3 December 2012, the beginning of my new life. I couldn't wait to have the surgery. Fix the aneurysm, fix the valve, and I'm back to normal in a few weeks. I wake up in the ICU after surgery and I'm a chatty Cathy. Asking questions and trying to be really positive and upbeat. At about the 7 hour post surgery mark, I looked at the nurse and told her, "I'm not doing very well, I'll going out, I'm going out"…with that, I went into cardiac arrest. After chest compressions and drugs etc…they brought me back to life. Everyone telling me that I gave them a scare but everything will be fine now. About an hour or two later, I crashed again. More chest compressions (mind you, I just had open chest surgery) and these folks are pushing down hard on my chest. I may not have felt it at the time, but I still feel it daily now. So I wake up the second time, breathing tube in my throat, more tubes and "stuff" coming out of my chest, more people around me than ever before. I knew something had gone terribly wrong and although I was temporarily brought back, I felt like I didn't have long and I didn't want to prolong the inevitable. I kept trying to motion to the doctor to tell my family I love them, and then kill me. End this all now. I even thought about my poor mom. I thought it would be best if I just die quickly and she doesn't have to keep going through all this craziness. One of the nurses in the room caught on and told the doctor, I think he's saying to tell his family he loves them, and he wants you to kill him. The doctor looked at me and I did what I could to shake my head and point at the nurse…YES, YES, she's got it!!! That's it, now just do it! The doctor looked at me and said "oh no, Roger, we don't do that! You are doing fine now and you will pull through this, you are doing much better already". I didn't believe a word he said. I didn't believe anybody. I knew I was dying and I wanted it to go quickly…of course. And, having gone into cardiac arrest twice already, I kind of knew what to expect. It's just lights out. No trumpets, no lights in a tunnel, it was just lights out. Quietly slip into darkness, no big deal. Like falling asleep. Well, thank God doctors don't do what crazy patients ask them to do in an altered conscience. I was on many drugs and had gone through quite a bit so I wasn't really in any state to be making decisions, obviously!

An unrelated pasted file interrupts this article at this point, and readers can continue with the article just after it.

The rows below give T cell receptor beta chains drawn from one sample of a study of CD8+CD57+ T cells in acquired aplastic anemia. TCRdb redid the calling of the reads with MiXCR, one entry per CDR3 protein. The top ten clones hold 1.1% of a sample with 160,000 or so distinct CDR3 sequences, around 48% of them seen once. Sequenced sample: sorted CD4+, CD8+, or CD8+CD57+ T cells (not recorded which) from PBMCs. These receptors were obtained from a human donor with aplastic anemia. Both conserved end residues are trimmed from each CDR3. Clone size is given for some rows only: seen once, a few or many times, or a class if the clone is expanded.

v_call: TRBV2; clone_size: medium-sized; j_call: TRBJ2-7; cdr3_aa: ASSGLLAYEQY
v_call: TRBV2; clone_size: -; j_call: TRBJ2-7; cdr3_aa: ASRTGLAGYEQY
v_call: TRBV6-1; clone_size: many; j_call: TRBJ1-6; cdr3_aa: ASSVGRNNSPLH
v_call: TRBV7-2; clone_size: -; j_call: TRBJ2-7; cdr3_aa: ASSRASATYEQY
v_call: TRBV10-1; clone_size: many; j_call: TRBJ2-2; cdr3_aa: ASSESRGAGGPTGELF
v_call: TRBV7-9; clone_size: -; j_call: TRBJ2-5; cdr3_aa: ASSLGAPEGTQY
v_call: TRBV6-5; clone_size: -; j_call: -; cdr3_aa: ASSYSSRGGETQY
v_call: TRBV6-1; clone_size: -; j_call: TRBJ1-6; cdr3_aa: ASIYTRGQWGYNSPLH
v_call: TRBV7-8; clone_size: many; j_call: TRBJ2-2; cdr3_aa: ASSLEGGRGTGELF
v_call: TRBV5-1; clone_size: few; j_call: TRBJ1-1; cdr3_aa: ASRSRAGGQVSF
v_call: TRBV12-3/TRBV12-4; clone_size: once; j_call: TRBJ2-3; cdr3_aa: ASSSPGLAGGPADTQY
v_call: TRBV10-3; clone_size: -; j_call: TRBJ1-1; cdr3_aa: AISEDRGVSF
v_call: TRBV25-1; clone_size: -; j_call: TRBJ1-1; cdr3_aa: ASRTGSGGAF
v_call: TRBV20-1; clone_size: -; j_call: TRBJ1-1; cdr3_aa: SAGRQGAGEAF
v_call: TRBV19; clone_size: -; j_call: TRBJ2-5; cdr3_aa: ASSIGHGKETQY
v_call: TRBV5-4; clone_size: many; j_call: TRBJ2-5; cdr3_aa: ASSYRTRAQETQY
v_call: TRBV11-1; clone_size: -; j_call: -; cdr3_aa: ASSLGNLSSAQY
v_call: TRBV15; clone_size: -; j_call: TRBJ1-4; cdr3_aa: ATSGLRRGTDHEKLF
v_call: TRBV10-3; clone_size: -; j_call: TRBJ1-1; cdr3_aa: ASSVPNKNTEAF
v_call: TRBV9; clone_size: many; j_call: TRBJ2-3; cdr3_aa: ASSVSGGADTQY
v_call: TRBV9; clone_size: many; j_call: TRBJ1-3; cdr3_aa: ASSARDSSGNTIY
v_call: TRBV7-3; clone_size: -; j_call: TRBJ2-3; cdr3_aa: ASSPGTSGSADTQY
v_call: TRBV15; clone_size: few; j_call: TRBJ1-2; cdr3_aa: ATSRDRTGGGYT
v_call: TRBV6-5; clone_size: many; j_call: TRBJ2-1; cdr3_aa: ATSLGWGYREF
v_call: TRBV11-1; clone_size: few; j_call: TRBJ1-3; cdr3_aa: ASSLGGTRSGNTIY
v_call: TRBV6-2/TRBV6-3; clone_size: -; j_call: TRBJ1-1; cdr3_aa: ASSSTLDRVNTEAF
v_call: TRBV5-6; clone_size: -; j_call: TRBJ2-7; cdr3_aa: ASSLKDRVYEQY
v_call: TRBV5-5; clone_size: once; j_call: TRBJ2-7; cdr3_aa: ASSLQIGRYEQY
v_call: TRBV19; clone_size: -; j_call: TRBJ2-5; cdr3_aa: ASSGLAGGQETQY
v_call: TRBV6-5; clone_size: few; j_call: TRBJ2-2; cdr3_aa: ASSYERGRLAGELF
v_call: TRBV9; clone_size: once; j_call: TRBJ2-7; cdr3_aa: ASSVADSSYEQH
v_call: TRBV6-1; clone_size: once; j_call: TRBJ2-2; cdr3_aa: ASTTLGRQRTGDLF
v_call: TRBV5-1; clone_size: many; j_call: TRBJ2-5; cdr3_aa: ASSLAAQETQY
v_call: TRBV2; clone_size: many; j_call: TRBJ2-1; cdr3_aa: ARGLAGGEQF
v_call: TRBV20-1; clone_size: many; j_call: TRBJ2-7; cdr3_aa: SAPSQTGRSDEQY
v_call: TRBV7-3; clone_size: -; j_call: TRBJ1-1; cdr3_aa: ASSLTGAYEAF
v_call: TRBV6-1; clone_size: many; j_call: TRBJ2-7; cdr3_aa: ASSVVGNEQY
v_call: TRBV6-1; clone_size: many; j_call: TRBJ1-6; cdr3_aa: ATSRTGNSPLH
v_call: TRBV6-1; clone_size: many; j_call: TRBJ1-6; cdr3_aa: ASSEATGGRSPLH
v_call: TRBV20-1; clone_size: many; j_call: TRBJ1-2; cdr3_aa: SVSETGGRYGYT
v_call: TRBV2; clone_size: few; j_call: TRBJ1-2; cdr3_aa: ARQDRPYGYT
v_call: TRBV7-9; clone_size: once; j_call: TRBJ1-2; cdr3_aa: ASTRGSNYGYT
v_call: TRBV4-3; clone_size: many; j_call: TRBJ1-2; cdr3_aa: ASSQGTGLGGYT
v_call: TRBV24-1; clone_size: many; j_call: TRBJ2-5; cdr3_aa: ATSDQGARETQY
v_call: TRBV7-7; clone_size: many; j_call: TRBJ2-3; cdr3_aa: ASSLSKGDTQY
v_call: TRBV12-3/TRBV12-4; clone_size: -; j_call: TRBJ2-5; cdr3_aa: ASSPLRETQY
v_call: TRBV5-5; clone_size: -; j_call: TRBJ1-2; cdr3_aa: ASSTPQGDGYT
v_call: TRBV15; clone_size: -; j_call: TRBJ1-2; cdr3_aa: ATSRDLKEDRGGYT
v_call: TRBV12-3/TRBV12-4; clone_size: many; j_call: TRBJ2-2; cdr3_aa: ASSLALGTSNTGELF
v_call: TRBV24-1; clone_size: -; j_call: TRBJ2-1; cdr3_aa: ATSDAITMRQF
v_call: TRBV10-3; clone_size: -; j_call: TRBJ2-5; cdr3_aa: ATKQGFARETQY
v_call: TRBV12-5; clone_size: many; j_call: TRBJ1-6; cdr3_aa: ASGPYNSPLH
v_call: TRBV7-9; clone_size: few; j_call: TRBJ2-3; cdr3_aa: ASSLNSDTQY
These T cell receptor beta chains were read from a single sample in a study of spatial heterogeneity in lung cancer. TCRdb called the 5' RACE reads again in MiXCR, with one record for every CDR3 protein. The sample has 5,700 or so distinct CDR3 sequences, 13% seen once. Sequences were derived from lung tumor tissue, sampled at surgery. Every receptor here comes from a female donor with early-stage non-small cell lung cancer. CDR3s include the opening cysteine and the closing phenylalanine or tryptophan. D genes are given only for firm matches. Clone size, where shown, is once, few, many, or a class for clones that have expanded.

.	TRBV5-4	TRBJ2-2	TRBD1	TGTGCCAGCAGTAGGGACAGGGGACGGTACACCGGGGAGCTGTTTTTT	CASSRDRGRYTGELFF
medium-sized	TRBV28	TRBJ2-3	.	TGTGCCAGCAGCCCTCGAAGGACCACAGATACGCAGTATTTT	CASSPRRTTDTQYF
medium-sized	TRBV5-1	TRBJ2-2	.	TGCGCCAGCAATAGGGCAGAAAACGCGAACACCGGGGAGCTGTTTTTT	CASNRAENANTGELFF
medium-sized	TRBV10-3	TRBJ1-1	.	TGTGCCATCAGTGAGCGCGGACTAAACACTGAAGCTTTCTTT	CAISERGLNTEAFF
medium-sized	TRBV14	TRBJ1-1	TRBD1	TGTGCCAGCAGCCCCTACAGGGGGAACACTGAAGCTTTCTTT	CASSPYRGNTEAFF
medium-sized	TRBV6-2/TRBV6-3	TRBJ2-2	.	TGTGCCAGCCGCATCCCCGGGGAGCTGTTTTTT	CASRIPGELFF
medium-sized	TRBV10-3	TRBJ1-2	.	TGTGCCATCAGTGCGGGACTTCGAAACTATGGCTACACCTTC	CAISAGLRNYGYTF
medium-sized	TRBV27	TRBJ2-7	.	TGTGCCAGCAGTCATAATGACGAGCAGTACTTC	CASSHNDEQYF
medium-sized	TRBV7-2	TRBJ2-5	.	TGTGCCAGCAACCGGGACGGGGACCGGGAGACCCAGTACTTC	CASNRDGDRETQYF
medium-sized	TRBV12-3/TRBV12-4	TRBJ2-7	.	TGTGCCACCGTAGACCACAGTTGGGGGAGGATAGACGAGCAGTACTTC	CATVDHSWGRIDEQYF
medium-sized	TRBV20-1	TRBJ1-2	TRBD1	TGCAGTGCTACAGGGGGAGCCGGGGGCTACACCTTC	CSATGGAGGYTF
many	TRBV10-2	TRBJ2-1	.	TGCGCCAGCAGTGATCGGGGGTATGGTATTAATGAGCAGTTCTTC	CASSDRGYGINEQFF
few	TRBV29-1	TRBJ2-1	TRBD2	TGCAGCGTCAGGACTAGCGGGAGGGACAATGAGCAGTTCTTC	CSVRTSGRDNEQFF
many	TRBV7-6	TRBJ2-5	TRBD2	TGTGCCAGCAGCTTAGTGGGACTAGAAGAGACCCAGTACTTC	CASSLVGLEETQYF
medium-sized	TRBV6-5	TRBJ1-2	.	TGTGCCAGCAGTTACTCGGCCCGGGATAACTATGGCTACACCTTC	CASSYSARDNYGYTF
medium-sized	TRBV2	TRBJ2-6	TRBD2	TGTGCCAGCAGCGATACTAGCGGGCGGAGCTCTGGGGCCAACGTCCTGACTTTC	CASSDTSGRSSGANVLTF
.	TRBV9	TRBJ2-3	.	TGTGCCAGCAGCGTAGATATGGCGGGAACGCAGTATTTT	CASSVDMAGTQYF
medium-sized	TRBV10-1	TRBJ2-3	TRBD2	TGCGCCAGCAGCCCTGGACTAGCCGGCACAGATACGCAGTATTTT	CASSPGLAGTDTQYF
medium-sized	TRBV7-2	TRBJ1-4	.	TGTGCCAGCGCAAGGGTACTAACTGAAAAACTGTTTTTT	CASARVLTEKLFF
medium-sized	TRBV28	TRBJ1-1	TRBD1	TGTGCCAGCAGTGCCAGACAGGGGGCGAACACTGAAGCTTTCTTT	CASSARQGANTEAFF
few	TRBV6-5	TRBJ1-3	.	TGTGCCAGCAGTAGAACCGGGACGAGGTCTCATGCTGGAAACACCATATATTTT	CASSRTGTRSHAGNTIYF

So, when I woke up the second time, I found that I had a new permanent fixture in my chest. A pacemaker. A device that keeps your heart beating as normal as possible. Then shortly after that, I started crashing once again. I was bleeding to death. The surgeons had to reopen me to find out why. They did, damage to my right coronary artery. Who knows how that happened. Could've been the compressions or a slip of the hand, regardless, now that needed immediate attention. Back into surgery they harvested some veins from my left upper thigh. The first vein turned out to be too short, so they took another longer one. At this point, what is one more scar? And no one will be visiting my upper thigh for a long time anyways!